Clues are beginning to emerge about the disappearance of EgyptAir Flight MS804, which vanished from radar early Thursday morning en route from Paris to Cairo. According to Greek airport sources who spoke to The Telegraph, Airbus A320, which was carrying 66 people including security and crew, may have crashed into the ocean near the Greek island of Karpathos. Egypt’s civil aviation minister has already said terrorism is a more likely explanation than technical failure, stating: “If you analysis the situation properly the possibility of having a terror attack is higher than the possibility of having a technical [problem].” However, he also urged people not to jump to conclusions. Update: Egyptian military officials found debris and personal belongings from the EgyptAir flight 804 in the Mediterranean Sea early Friday morning.
President Francois Hollande of France has also acknowledged that terrorism is on everyone’s mind (15 French nationals were on board Flight MS804), but stated in a Thursday morning press conference: “No hypothesis was being ruled out and none is being favored.”
By no means have international officials and experts concluded that terrorism is the culprit. Moreover, no organization has yet claimed responsibility for the crash, though, as The Telegraph reported, “it was several hours before the group claimed last October's Metrojet crash."
If a terrorist group is behind the crash, it’s not yet clear why it would target this particular plane. ISIS has, however, claimed responsibility for downing planes in Egypt in the past. It was only in November that the group published a photo of what it said was the bomb that caused a Russian passenger plane to crash in the Sinai Peninsula.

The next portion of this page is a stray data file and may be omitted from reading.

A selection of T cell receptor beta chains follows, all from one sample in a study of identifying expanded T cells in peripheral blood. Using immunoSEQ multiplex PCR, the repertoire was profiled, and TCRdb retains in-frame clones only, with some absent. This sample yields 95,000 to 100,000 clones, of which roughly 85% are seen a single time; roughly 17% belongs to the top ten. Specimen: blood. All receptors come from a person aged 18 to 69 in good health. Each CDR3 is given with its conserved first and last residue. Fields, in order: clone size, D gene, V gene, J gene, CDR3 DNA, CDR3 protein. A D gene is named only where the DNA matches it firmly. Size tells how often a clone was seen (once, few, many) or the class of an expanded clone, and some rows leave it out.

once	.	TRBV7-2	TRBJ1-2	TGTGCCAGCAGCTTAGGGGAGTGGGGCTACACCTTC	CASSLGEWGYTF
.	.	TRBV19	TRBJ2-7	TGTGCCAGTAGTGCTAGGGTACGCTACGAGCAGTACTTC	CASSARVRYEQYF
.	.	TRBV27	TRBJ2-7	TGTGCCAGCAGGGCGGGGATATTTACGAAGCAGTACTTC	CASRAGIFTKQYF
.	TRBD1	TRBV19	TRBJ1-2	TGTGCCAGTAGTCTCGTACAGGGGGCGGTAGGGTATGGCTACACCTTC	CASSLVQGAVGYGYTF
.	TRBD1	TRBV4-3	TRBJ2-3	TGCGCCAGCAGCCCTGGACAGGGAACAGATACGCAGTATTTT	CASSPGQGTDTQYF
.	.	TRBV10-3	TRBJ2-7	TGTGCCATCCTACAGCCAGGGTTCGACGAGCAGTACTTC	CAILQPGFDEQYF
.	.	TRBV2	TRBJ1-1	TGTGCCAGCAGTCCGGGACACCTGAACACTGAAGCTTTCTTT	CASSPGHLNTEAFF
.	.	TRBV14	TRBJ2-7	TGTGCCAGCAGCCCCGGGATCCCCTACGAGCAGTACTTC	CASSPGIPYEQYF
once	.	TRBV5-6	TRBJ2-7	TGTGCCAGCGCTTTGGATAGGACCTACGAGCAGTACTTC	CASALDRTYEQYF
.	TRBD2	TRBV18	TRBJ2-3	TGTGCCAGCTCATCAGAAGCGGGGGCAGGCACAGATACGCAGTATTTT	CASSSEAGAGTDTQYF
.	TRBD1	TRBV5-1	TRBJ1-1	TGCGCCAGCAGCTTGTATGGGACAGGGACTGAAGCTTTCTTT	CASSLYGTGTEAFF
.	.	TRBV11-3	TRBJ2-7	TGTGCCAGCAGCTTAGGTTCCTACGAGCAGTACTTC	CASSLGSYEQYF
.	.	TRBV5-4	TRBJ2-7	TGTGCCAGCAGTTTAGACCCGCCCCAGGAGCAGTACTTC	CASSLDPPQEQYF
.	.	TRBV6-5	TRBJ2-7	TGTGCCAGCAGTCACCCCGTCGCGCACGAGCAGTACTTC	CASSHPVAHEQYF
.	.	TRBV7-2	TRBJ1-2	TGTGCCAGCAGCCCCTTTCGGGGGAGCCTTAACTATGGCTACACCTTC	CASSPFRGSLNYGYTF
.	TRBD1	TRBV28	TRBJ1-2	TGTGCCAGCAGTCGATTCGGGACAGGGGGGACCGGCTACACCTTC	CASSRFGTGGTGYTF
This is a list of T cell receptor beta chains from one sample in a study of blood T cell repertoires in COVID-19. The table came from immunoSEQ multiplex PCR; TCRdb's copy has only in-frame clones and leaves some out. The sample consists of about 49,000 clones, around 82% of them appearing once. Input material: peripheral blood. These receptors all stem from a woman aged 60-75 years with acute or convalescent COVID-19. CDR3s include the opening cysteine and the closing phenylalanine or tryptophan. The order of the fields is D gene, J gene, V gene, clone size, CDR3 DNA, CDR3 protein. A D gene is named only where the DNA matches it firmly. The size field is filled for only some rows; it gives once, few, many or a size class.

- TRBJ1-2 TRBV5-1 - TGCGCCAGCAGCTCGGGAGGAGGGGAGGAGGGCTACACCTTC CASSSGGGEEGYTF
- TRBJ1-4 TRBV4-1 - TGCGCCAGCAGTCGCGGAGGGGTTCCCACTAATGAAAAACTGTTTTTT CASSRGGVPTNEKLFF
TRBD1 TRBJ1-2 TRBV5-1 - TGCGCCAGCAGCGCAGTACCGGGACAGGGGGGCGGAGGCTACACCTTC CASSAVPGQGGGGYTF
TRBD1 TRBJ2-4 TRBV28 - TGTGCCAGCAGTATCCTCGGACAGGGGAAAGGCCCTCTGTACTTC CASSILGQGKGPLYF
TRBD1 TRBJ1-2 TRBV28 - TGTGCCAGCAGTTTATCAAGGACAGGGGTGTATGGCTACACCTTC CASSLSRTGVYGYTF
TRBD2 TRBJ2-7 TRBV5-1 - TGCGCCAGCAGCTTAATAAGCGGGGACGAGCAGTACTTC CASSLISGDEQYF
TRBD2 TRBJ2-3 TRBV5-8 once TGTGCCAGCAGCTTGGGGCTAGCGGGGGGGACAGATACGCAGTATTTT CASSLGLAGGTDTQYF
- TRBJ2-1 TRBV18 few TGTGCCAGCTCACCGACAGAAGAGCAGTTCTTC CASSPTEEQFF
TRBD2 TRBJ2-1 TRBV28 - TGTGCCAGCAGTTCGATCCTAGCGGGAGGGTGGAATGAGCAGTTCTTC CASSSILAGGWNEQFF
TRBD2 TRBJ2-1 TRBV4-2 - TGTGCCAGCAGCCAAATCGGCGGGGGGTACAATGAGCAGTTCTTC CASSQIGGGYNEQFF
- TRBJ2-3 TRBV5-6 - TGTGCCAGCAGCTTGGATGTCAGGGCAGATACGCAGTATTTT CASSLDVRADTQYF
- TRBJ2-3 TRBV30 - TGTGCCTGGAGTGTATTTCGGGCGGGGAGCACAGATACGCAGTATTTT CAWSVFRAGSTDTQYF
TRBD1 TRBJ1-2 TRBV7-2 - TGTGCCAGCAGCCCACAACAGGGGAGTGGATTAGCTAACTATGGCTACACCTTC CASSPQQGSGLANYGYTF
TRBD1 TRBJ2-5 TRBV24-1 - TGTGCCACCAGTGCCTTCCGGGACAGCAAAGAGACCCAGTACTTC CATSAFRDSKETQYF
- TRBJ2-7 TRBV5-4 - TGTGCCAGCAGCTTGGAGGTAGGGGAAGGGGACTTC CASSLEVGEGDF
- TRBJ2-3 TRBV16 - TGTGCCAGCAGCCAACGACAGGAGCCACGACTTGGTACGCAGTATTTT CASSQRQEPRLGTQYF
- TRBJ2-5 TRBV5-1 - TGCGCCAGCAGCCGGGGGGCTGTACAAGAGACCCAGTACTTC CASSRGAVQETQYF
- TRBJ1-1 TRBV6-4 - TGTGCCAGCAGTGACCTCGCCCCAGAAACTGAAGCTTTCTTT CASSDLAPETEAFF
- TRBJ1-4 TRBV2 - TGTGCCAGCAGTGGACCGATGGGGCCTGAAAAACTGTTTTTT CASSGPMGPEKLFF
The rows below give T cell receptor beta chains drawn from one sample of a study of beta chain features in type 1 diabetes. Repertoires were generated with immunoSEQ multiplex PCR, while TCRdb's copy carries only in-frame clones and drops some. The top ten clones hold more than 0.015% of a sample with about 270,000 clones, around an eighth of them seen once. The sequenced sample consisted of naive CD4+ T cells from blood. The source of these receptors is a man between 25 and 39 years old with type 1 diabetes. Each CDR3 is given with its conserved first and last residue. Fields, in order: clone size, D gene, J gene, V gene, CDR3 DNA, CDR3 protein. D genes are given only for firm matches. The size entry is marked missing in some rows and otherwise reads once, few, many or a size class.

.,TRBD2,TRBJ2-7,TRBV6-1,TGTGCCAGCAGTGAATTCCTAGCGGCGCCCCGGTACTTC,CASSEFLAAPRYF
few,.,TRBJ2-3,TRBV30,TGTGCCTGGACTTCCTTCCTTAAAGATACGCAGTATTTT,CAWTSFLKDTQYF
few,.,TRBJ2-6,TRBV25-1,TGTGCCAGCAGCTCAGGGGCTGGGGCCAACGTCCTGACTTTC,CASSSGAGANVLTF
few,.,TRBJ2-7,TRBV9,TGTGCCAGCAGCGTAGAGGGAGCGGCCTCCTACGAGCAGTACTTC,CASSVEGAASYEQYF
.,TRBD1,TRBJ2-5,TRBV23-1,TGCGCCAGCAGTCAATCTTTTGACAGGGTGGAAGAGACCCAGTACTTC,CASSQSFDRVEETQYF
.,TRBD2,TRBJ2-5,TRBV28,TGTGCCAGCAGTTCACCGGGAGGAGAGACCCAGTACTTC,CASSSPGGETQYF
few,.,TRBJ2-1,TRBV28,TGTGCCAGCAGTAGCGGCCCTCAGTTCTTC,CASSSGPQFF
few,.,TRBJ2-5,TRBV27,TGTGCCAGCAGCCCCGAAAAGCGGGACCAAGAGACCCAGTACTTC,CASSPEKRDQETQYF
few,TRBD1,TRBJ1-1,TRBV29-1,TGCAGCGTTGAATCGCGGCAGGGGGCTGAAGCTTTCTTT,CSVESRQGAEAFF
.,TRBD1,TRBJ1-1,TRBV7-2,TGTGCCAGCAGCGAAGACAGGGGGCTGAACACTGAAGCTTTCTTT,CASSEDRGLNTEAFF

ISIS alone has claimed responsibility for 14 major attacks in Egypt in the last year and a half. According to a U.S. defense official who spoke with the Military Times last month, the terrorist group’s ranks are swelling within the Sinai Peninsula, where some are speculating it’s trying to make up for lost ground, literally, in Syria and Iraq. Pentagon spokesman Navy Capt. Jeff Davis said, "We know that ISIL is active in the Sinai."
Terrorists target planes not just because we often fear air travel disproportionately to how dangerous it actually is (it’s really the safest method of travel we have, much more so than driving). They also know downing a plane can have long-term economic repercussions for the nation targeted. As a CNN editorial explained in the wake of ISIS claiming responsibility for the Russian passenger plane crash in November:
Osama bin Laden stated before and after the 9/11 attacks that two of the goals had been to cause economic harm and trigger reactionary spending, and subsequent attacks have shown terrorism can indeed hit a country's economy; the 2004 Madrid bombing and the 2005 London bombings both drove down those countries' respective stock markets. More recently, after the Charlie Hebdo attacks in January, there was widespread cancellation of reservations at Paris restaurants, bars and hotels.